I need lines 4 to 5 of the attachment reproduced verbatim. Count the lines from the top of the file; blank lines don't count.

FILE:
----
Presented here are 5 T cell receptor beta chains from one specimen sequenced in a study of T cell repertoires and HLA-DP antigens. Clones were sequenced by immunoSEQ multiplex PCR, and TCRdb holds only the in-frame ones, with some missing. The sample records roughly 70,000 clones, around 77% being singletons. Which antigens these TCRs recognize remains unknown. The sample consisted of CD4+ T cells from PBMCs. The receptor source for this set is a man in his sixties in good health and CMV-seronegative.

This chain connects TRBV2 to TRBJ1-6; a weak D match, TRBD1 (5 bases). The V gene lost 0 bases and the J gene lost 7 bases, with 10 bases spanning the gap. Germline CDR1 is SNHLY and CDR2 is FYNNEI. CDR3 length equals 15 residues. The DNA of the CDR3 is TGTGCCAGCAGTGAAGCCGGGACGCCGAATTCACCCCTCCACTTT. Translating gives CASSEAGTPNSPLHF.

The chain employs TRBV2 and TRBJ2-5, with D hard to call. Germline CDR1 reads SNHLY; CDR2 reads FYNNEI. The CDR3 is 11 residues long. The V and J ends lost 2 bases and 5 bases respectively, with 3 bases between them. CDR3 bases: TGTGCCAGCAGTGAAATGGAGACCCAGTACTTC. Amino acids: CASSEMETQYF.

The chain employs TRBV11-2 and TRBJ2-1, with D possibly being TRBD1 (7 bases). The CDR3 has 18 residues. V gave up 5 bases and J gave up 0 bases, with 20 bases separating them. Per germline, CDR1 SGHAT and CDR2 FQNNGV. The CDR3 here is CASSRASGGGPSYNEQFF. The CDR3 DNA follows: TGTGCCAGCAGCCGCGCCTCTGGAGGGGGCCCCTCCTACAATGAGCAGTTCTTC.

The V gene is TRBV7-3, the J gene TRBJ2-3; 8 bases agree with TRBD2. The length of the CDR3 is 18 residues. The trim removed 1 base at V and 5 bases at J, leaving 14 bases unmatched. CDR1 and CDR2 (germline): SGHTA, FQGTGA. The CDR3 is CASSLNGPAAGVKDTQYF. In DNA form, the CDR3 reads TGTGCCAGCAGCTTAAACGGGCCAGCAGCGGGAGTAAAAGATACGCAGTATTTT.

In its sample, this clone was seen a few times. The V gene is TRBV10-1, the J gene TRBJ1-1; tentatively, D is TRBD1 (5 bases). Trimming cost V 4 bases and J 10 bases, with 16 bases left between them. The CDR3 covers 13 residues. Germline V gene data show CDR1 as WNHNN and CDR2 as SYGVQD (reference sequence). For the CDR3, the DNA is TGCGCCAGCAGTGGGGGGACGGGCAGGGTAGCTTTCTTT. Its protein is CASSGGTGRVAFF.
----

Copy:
The chain employs TRBV11-2 and TRBJ2-1, with D possibly being TRBD1 (7 bases). The CDR3 has 18 residues. V gave up 5 bases and J gave up 0 bases, with 20 bases separating them. Per germline, CDR1 SGHAT and CDR2 FQNNGV. The CDR3 here is CASSRASGGGPSYNEQFF. The CDR3 DNA follows: TGTGCCAGCAGCCGCGCCTCTGGAGGGGGCCCCTCCTACAATGAGCAGTTCTTC.

The V gene is TRBV7-3, the J gene TRBJ2-3; 8 bases agree with TRBD2. The length of the CDR3 is 18 residues. The trim removed 1 base at V and 5 bases at J, leaving 14 bases unmatched. CDR1 and CDR2 (germline): SGHTA, FQGTGA. The CDR3 is CASSLNGPAAGVKDTQYF. In DNA form, the CDR3 reads TGTGCCAGCAGCTTAAACGGGCCAGCAGCGGGAGTAAAAGATACGCAGTATTTT.